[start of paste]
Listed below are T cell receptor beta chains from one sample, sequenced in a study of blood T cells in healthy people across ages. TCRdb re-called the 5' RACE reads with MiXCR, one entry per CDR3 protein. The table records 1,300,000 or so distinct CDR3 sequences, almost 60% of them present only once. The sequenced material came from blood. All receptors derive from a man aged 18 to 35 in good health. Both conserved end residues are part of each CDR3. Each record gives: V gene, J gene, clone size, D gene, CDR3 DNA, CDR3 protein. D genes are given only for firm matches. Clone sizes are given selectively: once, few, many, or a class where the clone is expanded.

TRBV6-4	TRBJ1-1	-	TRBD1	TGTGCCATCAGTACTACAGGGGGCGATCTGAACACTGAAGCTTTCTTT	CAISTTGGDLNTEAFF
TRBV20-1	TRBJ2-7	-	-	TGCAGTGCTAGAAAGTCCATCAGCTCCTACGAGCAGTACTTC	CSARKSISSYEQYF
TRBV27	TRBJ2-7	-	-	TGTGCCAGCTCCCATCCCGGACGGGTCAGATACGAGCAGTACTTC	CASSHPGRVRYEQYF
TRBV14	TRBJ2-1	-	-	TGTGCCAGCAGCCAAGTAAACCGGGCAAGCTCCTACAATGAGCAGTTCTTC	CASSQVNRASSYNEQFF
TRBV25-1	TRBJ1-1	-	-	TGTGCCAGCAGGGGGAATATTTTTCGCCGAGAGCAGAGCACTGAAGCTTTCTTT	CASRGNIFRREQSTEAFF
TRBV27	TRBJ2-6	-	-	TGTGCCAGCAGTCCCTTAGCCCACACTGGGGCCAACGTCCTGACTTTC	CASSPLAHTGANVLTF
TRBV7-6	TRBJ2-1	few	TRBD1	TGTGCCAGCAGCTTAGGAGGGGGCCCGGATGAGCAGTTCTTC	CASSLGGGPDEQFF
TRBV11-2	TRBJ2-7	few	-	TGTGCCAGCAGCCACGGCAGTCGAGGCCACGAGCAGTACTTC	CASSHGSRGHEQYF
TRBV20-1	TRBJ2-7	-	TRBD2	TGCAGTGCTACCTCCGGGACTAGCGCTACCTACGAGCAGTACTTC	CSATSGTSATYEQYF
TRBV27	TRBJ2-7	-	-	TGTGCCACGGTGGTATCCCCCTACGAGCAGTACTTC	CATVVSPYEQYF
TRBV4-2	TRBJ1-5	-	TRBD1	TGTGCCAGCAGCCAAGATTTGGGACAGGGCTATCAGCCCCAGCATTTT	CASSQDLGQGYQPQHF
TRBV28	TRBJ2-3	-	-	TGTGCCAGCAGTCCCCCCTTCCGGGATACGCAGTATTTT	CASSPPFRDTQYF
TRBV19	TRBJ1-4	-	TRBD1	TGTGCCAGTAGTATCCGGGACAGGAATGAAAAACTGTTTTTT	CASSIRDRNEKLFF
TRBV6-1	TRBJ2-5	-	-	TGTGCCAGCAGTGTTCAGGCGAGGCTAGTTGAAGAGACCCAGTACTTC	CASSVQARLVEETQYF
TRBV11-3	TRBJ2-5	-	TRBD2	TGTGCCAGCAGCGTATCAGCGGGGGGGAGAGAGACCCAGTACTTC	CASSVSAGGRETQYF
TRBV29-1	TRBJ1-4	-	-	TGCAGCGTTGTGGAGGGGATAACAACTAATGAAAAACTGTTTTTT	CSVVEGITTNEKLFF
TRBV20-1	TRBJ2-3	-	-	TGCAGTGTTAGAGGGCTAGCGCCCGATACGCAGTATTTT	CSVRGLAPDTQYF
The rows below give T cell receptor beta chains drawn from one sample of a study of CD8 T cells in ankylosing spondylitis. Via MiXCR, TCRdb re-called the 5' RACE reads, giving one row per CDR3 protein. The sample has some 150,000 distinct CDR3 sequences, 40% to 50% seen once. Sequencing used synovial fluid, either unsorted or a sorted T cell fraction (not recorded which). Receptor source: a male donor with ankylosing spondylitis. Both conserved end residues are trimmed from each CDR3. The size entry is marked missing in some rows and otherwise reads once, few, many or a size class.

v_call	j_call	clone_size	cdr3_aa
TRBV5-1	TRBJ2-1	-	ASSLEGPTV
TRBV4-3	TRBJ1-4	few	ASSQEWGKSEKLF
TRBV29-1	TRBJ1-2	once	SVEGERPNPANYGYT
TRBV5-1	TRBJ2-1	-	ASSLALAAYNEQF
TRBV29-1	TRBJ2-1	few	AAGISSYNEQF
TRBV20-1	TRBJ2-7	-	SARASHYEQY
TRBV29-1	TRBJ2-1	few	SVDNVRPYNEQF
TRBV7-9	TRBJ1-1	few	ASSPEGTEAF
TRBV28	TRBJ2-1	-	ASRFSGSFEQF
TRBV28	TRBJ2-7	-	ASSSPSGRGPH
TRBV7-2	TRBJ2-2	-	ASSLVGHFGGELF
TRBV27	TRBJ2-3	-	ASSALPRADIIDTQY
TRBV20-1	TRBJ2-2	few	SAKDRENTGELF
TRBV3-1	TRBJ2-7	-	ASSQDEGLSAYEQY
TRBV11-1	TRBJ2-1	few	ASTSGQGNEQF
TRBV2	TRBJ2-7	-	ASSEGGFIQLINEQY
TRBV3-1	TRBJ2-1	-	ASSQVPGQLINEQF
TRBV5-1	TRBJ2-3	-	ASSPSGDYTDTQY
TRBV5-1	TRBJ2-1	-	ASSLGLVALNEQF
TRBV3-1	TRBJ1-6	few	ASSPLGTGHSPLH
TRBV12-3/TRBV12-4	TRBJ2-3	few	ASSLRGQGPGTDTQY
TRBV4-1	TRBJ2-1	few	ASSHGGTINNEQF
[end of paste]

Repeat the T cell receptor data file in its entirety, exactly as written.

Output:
Listed below are T cell receptor beta chains from one sample, sequenced in a study of blood T cells in healthy people across ages. TCRdb re-called the 5' RACE reads with MiXCR, one entry per CDR3 protein. The table records 1,300,000 or so distinct CDR3 sequences, almost 60% of them present only once. The sequenced material came from blood. All receptors derive from a man aged 18 to 35 in good health. Both conserved end residues are part of each CDR3. Each record gives: V gene, J gene, clone size, D gene, CDR3 DNA, CDR3 protein. D genes are given only for firm matches. Clone sizes are given selectively: once, few, many, or a class where the clone is expanded.

TRBV6-4	TRBJ1-1	-	TRBD1	TGTGCCATCAGTACTACAGGGGGCGATCTGAACACTGAAGCTTTCTTT	CAISTTGGDLNTEAFF
TRBV20-1	TRBJ2-7	-	-	TGCAGTGCTAGAAAGTCCATCAGCTCCTACGAGCAGTACTTC	CSARKSISSYEQYF
TRBV27	TRBJ2-7	-	-	TGTGCCAGCTCCCATCCCGGACGGGTCAGATACGAGCAGTACTTC	CASSHPGRVRYEQYF
TRBV14	TRBJ2-1	-	-	TGTGCCAGCAGCCAAGTAAACCGGGCAAGCTCCTACAATGAGCAGTTCTTC	CASSQVNRASSYNEQFF
TRBV25-1	TRBJ1-1	-	-	TGTGCCAGCAGGGGGAATATTTTTCGCCGAGAGCAGAGCACTGAAGCTTTCTTT	CASRGNIFRREQSTEAFF
TRBV27	TRBJ2-6	-	-	TGTGCCAGCAGTCCCTTAGCCCACACTGGGGCCAACGTCCTGACTTTC	CASSPLAHTGANVLTF
TRBV7-6	TRBJ2-1	few	TRBD1	TGTGCCAGCAGCTTAGGAGGGGGCCCGGATGAGCAGTTCTTC	CASSLGGGPDEQFF
TRBV11-2	TRBJ2-7	few	-	TGTGCCAGCAGCCACGGCAGTCGAGGCCACGAGCAGTACTTC	CASSHGSRGHEQYF
TRBV20-1	TRBJ2-7	-	TRBD2	TGCAGTGCTACCTCCGGGACTAGCGCTACCTACGAGCAGTACTTC	CSATSGTSATYEQYF
TRBV27	TRBJ2-7	-	-	TGTGCCACGGTGGTATCCCCCTACGAGCAGTACTTC	CATVVSPYEQYF
TRBV4-2	TRBJ1-5	-	TRBD1	TGTGCCAGCAGCCAAGATTTGGGACAGGGCTATCAGCCCCAGCATTTT	CASSQDLGQGYQPQHF
TRBV28	TRBJ2-3	-	-	TGTGCCAGCAGTCCCCCCTTCCGGGATACGCAGTATTTT	CASSPPFRDTQYF
TRBV19	TRBJ1-4	-	TRBD1	TGTGCCAGTAGTATCCGGGACAGGAATGAAAAACTGTTTTTT	CASSIRDRNEKLFF
TRBV6-1	TRBJ2-5	-	-	TGTGCCAGCAGTGTTCAGGCGAGGCTAGTTGAAGAGACCCAGTACTTC	CASSVQARLVEETQYF
TRBV11-3	TRBJ2-5	-	TRBD2	TGTGCCAGCAGCGTATCAGCGGGGGGGAGAGAGACCCAGTACTTC	CASSVSAGGRETQYF
TRBV29-1	TRBJ1-4	-	-	TGCAGCGTTGTGGAGGGGATAACAACTAATGAAAAACTGTTTTTT	CSVVEGITTNEKLFF
TRBV20-1	TRBJ2-3	-	-	TGCAGTGTTAGAGGGCTAGCGCCCGATACGCAGTATTTT	CSVRGLAPDTQYF
The rows below give T cell receptor beta chains drawn from one sample of a study of CD8 T cells in ankylosing spondylitis. Via MiXCR, TCRdb re-called the 5' RACE reads, giving one row per CDR3 protein. The sample has some 150,000 distinct CDR3 sequences, 40% to 50% seen once. Sequencing used synovial fluid, either unsorted or a sorted T cell fraction (not recorded which). Receptor source: a male donor with ankylosing spondylitis. Both conserved end residues are trimmed from each CDR3. The size entry is marked missing in some rows and otherwise reads once, few, many or a size class.

v_call	j_call	clone_size	cdr3_aa
TRBV5-1	TRBJ2-1	-	ASSLEGPTV
TRBV4-3	TRBJ1-4	few	ASSQEWGKSEKLF
TRBV29-1	TRBJ1-2	once	SVEGERPNPANYGYT
TRBV5-1	TRBJ2-1	-	ASSLALAAYNEQF
TRBV29-1	TRBJ2-1	few	AAGISSYNEQF
TRBV20-1	TRBJ2-7	-	SARASHYEQY
TRBV29-1	TRBJ2-1	few	SVDNVRPYNEQF
TRBV7-9	TRBJ1-1	few	ASSPEGTEAF
TRBV28	TRBJ2-1	-	ASRFSGSFEQF
TRBV28	TRBJ2-7	-	ASSSPSGRGPH
TRBV7-2	TRBJ2-2	-	ASSLVGHFGGELF
TRBV27	TRBJ2-3	-	ASSALPRADIIDTQY
TRBV20-1	TRBJ2-2	few	SAKDRENTGELF
TRBV3-1	TRBJ2-7	-	ASSQDEGLSAYEQY
TRBV11-1	TRBJ2-1	few	ASTSGQGNEQF
TRBV2	TRBJ2-7	-	ASSEGGFIQLINEQY
TRBV3-1	TRBJ2-1	-	ASSQVPGQLINEQF
TRBV5-1	TRBJ2-3	-	ASSPSGDYTDTQY
TRBV5-1	TRBJ2-1	-	ASSLGLVALNEQF
TRBV3-1	TRBJ1-6	few	ASSPLGTGHSPLH
TRBV12-3/TRBV12-4	TRBJ2-3	few	ASSLRGQGPGTDTQY
TRBV4-1	TRBJ2-1	few	ASSHGGTINNEQF